Steal without feeling guilty? NASA studies a mini-engine to create less polluting planes

Steal without feeling guilty? NASA studies a mini-engine to create less polluting planes
Steal without feeling guilty? NASA studies a mini-engine to create less polluting planes

The aeronautics industry must question itself. While climate change concerns us, the industry is thinking about ways to make planes less energy-intensive and less polluting. And NASA may have taken a step in the right direction, says Interesting Engineering. The American agency has developed a small aircraft engine, barely more than a meter long, to carry out propulsion experiments at lower energy costs.

This engine, called DART, is half the size of the engines used in medium-sized aircraft. “This small size is interesting, underlines Dan Sutliff, research fellow at NASA. It’s a great way to explore new technologies that haven’t yet reached the level to be tested on a large scale.”

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NASA publishes its most beautiful images of Earth

Indeed, for the moment, this small engine – first built by a French company, Price Induction which became Akira, then purchased by NASA in 2017 – is used by engineers to carry out tests with new components to improve the future aeronautics.

Will NASA succeed in its challenge of building a more energy-efficient plane by 2030?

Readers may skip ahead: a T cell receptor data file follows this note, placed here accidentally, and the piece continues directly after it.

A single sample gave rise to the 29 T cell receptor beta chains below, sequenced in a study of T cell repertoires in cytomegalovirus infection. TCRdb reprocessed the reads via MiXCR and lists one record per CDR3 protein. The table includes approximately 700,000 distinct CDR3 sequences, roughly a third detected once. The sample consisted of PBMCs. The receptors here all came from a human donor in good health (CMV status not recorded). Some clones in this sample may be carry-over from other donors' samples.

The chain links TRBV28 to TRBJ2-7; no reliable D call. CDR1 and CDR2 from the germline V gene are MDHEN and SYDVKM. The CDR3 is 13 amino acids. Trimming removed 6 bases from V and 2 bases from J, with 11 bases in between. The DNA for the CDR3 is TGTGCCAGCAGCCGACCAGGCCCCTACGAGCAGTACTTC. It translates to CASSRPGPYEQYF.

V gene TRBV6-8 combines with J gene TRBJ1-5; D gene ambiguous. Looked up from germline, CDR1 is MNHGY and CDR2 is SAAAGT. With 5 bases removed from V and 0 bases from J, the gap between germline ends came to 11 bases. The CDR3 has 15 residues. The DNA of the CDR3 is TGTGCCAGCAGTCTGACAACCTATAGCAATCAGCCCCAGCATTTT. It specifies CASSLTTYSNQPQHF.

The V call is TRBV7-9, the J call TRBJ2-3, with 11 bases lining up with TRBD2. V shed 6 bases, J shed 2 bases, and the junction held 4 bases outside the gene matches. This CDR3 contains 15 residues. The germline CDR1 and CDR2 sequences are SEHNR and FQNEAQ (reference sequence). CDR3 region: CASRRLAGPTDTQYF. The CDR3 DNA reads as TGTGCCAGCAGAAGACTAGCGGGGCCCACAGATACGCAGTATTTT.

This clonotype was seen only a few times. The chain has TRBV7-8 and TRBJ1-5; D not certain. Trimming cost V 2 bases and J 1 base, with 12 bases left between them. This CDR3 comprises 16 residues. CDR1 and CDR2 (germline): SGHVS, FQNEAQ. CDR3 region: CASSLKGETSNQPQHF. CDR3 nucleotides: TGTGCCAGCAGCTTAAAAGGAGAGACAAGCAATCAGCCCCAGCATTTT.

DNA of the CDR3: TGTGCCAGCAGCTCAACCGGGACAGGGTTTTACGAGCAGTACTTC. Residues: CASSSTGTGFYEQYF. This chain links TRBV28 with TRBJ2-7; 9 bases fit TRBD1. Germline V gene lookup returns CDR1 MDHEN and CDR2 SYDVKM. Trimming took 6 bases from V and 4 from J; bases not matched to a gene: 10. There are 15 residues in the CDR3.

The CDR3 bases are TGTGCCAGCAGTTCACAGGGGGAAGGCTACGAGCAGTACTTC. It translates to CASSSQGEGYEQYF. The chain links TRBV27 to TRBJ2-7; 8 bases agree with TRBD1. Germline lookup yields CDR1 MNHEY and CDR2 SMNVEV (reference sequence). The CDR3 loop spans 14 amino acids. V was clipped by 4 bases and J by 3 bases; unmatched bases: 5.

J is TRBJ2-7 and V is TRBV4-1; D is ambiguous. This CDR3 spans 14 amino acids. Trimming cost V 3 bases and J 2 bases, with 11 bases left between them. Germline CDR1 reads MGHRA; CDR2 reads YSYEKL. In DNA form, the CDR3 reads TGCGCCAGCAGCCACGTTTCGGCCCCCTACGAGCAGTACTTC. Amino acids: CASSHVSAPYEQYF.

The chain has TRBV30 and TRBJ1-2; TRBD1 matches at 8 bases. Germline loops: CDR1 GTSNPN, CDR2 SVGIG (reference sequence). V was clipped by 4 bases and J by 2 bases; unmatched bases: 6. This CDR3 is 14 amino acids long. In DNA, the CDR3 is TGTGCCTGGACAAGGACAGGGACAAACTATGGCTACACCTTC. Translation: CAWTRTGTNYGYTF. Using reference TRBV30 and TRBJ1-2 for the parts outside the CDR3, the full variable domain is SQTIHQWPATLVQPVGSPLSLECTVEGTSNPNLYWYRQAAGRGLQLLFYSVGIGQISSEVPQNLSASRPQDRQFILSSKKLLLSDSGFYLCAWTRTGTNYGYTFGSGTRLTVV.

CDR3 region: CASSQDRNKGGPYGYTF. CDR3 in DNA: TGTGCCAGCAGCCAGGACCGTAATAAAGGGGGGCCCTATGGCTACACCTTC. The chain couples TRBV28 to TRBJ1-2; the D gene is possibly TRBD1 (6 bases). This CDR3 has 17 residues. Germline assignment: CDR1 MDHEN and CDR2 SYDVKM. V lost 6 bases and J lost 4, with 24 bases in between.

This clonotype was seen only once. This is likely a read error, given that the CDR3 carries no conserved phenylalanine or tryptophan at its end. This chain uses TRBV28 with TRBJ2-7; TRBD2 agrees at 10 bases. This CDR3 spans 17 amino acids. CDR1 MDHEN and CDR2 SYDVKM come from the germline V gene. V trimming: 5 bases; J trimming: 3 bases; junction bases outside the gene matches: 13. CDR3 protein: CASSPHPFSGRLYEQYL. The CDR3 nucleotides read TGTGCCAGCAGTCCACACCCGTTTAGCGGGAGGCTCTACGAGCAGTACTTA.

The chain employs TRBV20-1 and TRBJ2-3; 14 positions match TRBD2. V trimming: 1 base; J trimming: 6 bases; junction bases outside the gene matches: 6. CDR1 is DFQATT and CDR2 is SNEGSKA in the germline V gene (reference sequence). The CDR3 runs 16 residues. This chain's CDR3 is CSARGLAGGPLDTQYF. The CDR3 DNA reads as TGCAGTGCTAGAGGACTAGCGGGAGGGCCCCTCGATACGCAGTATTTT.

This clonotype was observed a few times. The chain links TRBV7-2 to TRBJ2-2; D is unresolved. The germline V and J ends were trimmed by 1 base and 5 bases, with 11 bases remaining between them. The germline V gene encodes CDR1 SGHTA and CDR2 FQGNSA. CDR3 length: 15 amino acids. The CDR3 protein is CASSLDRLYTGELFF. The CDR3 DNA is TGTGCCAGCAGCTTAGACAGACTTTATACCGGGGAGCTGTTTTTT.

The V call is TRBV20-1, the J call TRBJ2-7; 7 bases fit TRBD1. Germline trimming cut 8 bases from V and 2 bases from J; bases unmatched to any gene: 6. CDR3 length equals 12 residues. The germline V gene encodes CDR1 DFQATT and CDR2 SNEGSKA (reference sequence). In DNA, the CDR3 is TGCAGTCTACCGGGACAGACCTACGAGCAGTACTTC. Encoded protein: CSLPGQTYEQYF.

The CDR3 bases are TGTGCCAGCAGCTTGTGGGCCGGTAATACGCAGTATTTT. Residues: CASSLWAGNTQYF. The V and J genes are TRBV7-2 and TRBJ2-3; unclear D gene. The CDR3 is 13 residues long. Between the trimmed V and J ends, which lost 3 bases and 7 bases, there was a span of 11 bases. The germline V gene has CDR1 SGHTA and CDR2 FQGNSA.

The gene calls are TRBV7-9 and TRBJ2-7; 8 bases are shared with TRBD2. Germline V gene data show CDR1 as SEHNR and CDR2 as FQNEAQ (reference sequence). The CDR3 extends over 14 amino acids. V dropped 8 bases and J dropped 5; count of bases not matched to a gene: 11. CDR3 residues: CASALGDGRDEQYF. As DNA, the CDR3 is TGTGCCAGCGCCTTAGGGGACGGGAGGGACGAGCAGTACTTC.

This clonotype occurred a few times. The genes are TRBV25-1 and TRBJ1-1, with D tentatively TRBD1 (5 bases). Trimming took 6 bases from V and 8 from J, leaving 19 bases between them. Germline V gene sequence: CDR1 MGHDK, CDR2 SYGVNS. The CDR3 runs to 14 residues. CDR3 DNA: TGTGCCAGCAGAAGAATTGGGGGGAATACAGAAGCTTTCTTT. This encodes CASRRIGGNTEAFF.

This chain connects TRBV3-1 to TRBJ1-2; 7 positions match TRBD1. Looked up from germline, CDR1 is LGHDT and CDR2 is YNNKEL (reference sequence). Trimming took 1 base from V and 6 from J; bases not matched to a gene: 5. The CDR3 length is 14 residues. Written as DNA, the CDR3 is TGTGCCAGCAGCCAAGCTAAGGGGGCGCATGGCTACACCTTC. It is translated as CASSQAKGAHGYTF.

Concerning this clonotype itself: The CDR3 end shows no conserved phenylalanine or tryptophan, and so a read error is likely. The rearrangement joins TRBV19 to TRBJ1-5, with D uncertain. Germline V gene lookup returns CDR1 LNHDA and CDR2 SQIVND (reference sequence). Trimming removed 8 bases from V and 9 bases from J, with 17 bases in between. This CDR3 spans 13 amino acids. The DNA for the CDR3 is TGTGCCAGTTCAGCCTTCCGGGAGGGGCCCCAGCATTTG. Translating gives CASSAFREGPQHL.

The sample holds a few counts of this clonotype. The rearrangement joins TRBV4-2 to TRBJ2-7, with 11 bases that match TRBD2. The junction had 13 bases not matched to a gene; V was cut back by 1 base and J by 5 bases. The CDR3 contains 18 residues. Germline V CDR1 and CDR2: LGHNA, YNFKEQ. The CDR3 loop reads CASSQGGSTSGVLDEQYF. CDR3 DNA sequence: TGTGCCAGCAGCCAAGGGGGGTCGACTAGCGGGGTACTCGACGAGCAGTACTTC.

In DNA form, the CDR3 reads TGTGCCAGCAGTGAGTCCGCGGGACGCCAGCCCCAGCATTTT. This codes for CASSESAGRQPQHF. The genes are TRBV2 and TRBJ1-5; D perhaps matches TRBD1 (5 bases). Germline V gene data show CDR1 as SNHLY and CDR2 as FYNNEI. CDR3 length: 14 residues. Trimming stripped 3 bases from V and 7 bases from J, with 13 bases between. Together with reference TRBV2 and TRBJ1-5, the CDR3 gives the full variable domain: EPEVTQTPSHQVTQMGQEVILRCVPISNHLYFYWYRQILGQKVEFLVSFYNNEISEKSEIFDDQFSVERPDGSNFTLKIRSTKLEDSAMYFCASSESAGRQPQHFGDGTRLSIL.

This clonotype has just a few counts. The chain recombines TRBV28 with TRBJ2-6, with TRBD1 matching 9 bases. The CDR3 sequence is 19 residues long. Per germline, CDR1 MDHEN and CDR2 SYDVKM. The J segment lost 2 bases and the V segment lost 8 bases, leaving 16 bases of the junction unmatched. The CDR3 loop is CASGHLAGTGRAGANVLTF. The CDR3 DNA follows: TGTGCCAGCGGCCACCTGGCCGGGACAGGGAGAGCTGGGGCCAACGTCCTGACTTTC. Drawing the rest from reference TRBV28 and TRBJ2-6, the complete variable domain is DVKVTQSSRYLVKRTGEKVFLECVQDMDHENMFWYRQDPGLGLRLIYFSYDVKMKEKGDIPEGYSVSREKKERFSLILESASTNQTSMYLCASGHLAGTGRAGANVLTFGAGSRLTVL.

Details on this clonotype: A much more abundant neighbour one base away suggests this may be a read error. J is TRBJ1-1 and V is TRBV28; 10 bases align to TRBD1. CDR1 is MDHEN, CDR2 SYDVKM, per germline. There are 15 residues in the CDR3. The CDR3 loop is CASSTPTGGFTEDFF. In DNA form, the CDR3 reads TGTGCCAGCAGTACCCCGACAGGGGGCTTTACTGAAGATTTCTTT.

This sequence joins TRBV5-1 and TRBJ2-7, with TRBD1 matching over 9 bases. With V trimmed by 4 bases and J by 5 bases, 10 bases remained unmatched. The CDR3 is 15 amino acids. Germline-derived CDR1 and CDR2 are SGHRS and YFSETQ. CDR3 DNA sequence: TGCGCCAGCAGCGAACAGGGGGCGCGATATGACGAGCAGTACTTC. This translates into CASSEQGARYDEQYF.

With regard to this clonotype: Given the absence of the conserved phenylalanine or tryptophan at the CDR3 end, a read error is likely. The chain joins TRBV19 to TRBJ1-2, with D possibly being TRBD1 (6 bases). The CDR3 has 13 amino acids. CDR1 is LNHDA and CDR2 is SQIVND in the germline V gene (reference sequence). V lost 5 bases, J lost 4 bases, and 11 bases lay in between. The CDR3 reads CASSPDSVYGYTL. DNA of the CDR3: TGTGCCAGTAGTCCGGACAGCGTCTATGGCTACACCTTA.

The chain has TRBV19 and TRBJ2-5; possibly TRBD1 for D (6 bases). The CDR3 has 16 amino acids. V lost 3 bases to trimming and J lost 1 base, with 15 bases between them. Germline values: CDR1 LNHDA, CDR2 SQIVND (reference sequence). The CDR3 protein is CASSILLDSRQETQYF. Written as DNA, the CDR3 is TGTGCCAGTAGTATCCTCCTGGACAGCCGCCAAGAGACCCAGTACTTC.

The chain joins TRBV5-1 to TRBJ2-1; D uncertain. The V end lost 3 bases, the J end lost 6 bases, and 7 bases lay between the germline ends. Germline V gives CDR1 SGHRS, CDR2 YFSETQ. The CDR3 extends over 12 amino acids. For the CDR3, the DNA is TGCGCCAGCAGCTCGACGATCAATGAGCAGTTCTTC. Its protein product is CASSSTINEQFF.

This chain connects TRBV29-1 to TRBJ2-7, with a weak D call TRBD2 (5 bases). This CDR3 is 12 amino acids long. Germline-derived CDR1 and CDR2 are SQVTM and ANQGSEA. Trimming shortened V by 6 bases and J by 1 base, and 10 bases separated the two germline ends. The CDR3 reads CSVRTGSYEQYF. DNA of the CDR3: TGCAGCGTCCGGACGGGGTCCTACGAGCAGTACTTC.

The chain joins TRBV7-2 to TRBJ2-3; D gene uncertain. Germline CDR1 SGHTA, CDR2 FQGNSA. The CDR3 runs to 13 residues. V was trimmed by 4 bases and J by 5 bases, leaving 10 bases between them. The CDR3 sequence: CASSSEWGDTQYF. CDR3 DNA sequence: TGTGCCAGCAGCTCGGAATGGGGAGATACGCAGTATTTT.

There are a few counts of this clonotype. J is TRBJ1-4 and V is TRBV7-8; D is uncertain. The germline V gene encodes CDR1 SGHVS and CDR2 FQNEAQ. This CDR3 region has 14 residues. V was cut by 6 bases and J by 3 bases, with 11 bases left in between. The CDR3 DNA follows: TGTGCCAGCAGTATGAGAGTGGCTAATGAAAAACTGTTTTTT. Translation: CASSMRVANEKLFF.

Because DART passes more air through its turbines, it resembles commercial aircraft engines. Using it as a basis for research is therefore all the more interesting. Analyzing it closely and subjecting it to extensive propulsion tests would make it possible to build much more powerful planes than those we currently have.

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NASA would like to create an aircraft that consumes less kerosene and has a reduced engine for airlines by the 2030s. The first tests on the DART are conclusive and could lead to other tests outside the laboratories in the coming months. In a press release, the American agency already mentions the possibility of wind tunnel tests.

This small engine allows a multitude of laboratory tests

The DART engine saves aeronautical engineers time, energy and money. “This testing tool helps protect the environment”supports Dan Sutliff.

And this is not the first time that the DART engine has assisted NASA researchers in the development of new technologies. It has already been used to carry out sound volume tests on engines to avoid excessive noise emissions in aircraft. It is also not excluded that this miniature engine will be used again in this sense in the future. It could also serve as a test base for testing layers of protection on motors or for reviewing the properties of sensors in motors.

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